Words that melt in your mind like chocolate


Words that melt in your mind like chocolate

KERNEELS BREYTENBACH inspires us to open books and explore worlds.


WHEN I was much younger, I was a theatre critic. Someone who attends opening nights then writes a review. It was a fulfilling job but also one with a whole caboodle of negative outcomes.

Someone was always angry at you. You could never relax and just enjoy the performance — you had to concentrate on a lot of little details, take notes, and in hindsight you had to make sure that nothing polluted your mind until you recorded your reaction on paper. It soured relations with your wife, and the temptation to drink a glass of champagne afterwards with the actors and director was something you could surrender to only in dire circumstances.

Stage fright

When I saw the protagonist in Alexis Soloski's Here in the Dark was a theatre critic, I grabbed it. 

It was clear to me that Soloski had a highly romanticised idea of what it entails to be a theatre reviewer. In fact, she has no clue about it, one often feels. But what the hell, she has a story and a half here and once Vivian Perry, the fabulous reviewer, starts looking for a vanished yet fairly handsome young man, you know this is a detective story in cultural attire, and then all is well.

But is it? Soloski has a far better idea of the life of the theatre critic than you thought, Neelsie. Once the detective story manifests itself, she is actually engaged in something completely different. And that is to use the critic's greatest fear as the main engine in the mighty machine of the novel.

The fear is this: you're going to see a play, one you haven't had much chance to read up on. You sit through the performance, don't understand any part of it, but so what? You're a reviewer and you have something to say. And two days later, you read other reviews, and realise you've publicly unmasked yourself as the dumbest of theatre critics. The one who knows nothing.

I enjoyed this book. What a plot! The poor, poor Vivian Perry. Fortunately, all the booze and pills made Vivian lose her sense of proportion. Dazzling climax, right out of the theatre.

Here in the Dark by Alexis Soloski was published by Bloomsbury and costs R475 at Exclusive Books.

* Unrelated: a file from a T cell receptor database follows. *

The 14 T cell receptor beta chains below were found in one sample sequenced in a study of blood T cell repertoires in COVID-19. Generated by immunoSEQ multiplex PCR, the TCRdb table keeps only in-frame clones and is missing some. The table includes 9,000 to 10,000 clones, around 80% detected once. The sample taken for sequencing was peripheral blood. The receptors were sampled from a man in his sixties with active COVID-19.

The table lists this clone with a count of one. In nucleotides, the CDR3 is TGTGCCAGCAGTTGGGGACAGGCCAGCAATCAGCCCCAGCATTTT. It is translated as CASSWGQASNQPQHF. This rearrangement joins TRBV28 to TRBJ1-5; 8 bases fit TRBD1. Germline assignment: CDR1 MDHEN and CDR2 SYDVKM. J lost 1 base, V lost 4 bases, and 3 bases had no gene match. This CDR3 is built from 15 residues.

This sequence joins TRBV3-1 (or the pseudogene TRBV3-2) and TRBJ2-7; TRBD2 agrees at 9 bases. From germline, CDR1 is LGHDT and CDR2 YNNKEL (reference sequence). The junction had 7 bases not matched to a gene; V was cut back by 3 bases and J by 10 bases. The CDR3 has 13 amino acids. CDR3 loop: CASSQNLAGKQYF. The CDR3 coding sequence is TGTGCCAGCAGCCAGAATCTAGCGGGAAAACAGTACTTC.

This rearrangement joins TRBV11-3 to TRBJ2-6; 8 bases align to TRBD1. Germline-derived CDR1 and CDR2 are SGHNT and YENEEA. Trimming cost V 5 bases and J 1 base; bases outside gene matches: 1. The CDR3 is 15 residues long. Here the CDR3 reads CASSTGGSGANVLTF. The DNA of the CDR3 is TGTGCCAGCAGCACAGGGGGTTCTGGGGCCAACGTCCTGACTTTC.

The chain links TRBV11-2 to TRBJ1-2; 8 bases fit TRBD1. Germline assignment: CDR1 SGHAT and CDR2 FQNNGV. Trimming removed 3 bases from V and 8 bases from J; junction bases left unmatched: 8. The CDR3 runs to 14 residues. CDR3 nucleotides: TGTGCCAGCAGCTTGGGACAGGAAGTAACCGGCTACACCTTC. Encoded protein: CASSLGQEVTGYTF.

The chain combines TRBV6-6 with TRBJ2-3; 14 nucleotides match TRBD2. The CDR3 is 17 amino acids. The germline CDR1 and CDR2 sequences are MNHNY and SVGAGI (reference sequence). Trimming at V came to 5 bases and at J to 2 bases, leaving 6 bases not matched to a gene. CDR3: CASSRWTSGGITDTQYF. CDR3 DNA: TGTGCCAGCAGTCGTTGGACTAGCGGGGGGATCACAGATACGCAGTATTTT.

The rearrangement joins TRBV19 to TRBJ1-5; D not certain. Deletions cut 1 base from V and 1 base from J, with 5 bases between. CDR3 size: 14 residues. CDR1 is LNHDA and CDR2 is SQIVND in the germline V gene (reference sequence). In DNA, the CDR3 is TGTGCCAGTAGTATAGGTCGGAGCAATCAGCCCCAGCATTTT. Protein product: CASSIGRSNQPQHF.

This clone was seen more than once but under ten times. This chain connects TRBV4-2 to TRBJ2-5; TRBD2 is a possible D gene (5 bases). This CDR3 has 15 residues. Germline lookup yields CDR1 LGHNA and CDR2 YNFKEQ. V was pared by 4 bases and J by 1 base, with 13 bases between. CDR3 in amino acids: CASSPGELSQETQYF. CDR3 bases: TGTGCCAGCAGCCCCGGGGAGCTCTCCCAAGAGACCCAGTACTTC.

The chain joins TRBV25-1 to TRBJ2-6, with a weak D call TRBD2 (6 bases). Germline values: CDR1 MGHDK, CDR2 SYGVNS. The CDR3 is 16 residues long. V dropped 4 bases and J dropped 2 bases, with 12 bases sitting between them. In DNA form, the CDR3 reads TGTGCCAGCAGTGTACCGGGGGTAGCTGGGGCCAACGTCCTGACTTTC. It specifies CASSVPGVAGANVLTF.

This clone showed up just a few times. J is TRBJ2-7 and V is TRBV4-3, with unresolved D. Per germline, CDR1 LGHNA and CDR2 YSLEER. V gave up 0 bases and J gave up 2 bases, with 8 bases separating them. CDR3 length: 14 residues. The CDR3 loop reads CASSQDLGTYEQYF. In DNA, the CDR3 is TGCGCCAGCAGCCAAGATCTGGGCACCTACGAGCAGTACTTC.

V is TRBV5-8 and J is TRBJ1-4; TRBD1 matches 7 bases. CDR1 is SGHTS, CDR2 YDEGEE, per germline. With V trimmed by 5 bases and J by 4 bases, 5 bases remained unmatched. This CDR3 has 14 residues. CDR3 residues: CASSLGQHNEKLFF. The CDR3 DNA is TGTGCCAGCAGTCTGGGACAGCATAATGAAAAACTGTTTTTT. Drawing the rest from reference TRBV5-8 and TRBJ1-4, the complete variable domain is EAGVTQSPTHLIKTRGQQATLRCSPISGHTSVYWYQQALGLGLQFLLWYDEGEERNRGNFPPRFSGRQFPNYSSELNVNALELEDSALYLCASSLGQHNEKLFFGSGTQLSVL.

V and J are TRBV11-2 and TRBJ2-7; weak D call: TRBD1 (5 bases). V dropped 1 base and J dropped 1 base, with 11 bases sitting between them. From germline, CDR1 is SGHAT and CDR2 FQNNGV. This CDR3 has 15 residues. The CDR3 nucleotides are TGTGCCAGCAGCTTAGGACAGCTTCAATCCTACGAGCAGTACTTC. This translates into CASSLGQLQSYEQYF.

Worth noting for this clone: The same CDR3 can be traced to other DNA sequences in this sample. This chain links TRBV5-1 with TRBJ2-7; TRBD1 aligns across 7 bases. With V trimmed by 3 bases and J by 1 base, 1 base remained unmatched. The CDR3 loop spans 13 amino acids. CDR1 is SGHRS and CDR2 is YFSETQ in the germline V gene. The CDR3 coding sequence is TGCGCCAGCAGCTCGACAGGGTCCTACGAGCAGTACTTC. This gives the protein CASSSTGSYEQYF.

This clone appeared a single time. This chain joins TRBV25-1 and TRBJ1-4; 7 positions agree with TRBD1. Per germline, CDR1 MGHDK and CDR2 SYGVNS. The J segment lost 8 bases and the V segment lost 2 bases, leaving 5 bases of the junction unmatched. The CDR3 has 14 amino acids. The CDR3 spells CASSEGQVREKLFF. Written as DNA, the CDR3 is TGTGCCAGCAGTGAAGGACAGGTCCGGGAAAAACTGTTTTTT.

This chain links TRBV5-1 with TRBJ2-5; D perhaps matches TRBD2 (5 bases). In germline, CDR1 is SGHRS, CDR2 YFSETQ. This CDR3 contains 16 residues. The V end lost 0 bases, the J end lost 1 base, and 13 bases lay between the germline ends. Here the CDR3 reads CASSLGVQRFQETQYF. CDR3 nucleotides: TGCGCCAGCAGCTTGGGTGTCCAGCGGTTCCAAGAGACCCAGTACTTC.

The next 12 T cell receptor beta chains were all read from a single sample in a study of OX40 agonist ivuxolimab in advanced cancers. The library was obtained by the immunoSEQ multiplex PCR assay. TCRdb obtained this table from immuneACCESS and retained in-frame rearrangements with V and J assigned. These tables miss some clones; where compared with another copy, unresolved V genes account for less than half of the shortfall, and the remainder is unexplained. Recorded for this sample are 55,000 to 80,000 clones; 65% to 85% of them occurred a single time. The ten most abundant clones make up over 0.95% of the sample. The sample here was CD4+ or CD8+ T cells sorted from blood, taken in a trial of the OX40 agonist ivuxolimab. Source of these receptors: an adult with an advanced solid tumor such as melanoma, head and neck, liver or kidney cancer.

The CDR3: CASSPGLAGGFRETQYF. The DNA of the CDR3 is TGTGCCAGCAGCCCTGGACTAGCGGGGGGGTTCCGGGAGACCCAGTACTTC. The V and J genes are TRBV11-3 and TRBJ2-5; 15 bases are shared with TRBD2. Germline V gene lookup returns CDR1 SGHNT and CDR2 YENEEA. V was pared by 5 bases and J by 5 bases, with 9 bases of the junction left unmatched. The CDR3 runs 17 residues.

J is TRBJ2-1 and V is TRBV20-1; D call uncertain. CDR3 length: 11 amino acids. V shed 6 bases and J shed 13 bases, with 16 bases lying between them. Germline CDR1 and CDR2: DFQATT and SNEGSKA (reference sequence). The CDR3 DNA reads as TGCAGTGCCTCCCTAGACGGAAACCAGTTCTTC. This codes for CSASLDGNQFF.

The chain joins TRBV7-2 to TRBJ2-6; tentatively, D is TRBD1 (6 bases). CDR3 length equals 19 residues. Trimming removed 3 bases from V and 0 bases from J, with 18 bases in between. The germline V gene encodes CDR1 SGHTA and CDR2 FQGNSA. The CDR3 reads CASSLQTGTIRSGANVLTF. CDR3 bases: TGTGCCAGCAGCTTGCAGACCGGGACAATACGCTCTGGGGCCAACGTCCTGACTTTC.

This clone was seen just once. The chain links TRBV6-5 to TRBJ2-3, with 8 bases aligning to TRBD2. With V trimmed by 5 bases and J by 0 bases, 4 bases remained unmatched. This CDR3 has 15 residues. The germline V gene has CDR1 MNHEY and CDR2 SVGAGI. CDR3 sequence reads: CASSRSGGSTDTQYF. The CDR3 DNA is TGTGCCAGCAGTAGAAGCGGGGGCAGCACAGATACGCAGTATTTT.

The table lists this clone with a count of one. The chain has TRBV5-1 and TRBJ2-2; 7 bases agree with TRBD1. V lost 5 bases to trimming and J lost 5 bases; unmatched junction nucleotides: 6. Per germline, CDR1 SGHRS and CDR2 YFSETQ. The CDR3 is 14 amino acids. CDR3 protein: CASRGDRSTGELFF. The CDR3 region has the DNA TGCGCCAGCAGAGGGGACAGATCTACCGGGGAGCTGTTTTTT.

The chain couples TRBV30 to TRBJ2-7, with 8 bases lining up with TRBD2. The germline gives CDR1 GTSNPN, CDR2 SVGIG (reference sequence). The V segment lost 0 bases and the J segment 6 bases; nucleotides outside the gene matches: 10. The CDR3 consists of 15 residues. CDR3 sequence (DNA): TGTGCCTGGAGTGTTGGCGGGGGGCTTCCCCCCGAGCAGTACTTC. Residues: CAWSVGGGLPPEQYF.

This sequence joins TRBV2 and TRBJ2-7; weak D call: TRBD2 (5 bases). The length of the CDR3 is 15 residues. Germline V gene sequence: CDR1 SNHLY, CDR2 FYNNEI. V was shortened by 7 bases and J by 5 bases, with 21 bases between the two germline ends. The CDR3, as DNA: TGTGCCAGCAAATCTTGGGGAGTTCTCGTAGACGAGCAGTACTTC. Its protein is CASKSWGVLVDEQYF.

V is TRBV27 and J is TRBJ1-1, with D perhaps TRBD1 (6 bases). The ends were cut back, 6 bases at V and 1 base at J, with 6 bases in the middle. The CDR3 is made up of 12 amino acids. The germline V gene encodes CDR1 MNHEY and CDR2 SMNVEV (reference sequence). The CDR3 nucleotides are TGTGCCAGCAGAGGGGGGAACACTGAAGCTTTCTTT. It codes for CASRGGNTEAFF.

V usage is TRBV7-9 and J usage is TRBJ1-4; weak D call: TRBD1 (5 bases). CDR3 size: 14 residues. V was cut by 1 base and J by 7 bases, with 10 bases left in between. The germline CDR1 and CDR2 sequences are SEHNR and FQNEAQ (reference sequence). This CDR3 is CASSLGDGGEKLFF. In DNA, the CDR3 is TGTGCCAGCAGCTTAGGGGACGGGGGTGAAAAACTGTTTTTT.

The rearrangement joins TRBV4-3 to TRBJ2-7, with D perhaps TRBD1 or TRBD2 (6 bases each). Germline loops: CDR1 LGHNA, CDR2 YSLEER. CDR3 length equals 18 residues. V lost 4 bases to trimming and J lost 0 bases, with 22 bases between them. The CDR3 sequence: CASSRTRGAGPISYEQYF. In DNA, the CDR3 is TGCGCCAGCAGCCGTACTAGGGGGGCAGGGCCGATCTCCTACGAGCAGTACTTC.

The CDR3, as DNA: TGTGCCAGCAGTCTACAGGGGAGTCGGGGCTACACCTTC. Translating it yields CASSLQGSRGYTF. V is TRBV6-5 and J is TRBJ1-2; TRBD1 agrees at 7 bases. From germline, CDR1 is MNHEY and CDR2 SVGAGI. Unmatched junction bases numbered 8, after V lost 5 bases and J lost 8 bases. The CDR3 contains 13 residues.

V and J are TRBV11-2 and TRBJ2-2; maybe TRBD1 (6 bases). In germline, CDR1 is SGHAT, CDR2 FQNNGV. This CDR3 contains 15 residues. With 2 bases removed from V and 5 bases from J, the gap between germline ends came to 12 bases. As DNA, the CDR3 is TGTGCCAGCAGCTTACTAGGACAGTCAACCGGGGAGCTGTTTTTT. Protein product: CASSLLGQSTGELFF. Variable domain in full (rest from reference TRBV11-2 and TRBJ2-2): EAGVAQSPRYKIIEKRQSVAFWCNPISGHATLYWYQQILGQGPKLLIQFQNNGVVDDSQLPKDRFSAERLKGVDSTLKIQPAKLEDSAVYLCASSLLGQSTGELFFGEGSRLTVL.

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Novels about the Vietnam War are passé, I thought. The Women opens the door of that historic room again. This time, the fortunes of women who served in field hospitals are the starting point.

There's no glitter here like in Bette Midler's movie For the Boys. There's harsh reality and great emotional depth as Kristin Hannah plunges her main character, Frankie McGrath, into blood-spattered operating rooms and the sweaty closeness of desperate men in a living trauma. One inevitably becomes heavily involved in the great thrust of this story.

I thought Hannah became slightly desperate in the process of connecting all her smaller story threads towards the end, but it's also possible that my reaction was provoked by yearning that the novel could have been about a hundred pages longer. That's how well Hannah writes.

The Women by Kristin Hannah was published by Pan MacMillan and costs R375 at Exclusive Books.

What’s news?

If journalism is your field of interest, this book is compulsory reading. It records the history of the Village Voice, an “alternative" weekly news magazine founded in 1955 in Greenwich Village by Dan Wolf, Ed Fancher and Norman Mailer. It is the prototype of numerous publications that, outside the mainstream of news corporations' publications, sought to create a place where independent opinion formation was the raison d'être. Vrye Weekblad follows in that proud tradition.

Tricia Romano conducted a plethora of interviews with the survivors involved, telling the Village Voice's story using major historical or cultural moments. It was interesting to see in which journalistic setting Robert Christgau wrote his famous music reviews. One of the juiciest snippets is about Wayne Barrett, who began unmasking Donald Trump as a supreme crook in 1979 — a year after the Village Voice was bought by Rupert Murdoch. The Village Voice has been the counter culture's herald but today its daring is part of larger publications' modus operandus. The Village Voice itself is still published, but alas on a very small scale.

Freaks Came Out to Write by Tricia Romano was published by PublicAffairs and may be ordered from Exclusive Books.


A woman lies in bed with a high fever. Is she hallucinating? Possibly. That's for us to find out. Four chapters, each centred on one person who was a key figure in the life of the sick, bedridden woman.

It took me almost six months to finish reading this book. It's not “difficult"; it lies in her writing style. Compact, at once elegiac, melancholic, and as she is reminded at one stage by a mistress, with the wide expanse of the heavens between each word. You feast on it, putting her memories in your mouth like a piece of cold chocolate, waiting for it to melt deliciously into your mind.

For me, this novel was an experience equivalent to Anne Michaels' Held, but because it is Swedish in background and nature, much wordier. And every time my reading process was interrupted, I had to scroll back a little bit. Which was nice.

The Details by Ia Genberg was published by Headline and costs R419 at Exclusive Books.

♦ VWB ♦

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